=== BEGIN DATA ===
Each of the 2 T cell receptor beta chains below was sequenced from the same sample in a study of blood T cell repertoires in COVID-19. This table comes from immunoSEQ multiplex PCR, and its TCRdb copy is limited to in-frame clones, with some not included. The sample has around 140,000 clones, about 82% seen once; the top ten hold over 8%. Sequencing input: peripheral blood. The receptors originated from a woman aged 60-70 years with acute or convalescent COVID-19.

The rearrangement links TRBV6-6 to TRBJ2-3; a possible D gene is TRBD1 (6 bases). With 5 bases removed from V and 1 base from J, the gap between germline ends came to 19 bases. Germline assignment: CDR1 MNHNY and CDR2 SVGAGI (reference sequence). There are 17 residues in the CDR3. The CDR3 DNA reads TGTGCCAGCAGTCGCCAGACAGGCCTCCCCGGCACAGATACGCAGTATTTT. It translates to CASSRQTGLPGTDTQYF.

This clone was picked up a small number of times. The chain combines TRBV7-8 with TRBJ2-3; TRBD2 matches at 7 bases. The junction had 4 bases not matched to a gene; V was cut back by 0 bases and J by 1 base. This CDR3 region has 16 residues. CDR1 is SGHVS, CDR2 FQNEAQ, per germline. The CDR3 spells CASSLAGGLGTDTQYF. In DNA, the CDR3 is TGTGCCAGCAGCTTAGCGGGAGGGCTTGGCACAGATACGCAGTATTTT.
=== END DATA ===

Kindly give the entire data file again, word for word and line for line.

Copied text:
Each of the 2 T cell receptor beta chains below was sequenced from the same sample in a study of blood T cell repertoires in COVID-19. This table comes from immunoSEQ multiplex PCR, and its TCRdb copy is limited to in-frame clones, with some not included. The sample has around 140,000 clones, about 82% seen once; the top ten hold over 8%. Sequencing input: peripheral blood. The receptors originated from a woman aged 60-70 years with acute or convalescent COVID-19.

The rearrangement links TRBV6-6 to TRBJ2-3; a possible D gene is TRBD1 (6 bases). With 5 bases removed from V and 1 base from J, the gap between germline ends came to 19 bases. Germline assignment: CDR1 MNHNY and CDR2 SVGAGI (reference sequence). There are 17 residues in the CDR3. The CDR3 DNA reads TGTGCCAGCAGTCGCCAGACAGGCCTCCCCGGCACAGATACGCAGTATTTT. It translates to CASSRQTGLPGTDTQYF.

This clone was picked up a small number of times. The chain combines TRBV7-8 with TRBJ2-3; TRBD2 matches at 7 bases. The junction had 4 bases not matched to a gene; V was cut back by 0 bases and J by 1 base. This CDR3 region has 16 residues. CDR1 is SGHVS, CDR2 FQNEAQ, per germline. The CDR3 spells CASSLAGGLGTDTQYF. In DNA, the CDR3 is TGTGCCAGCAGCTTAGCGGGAGGGCTTGGCACAGATACGCAGTATTTT.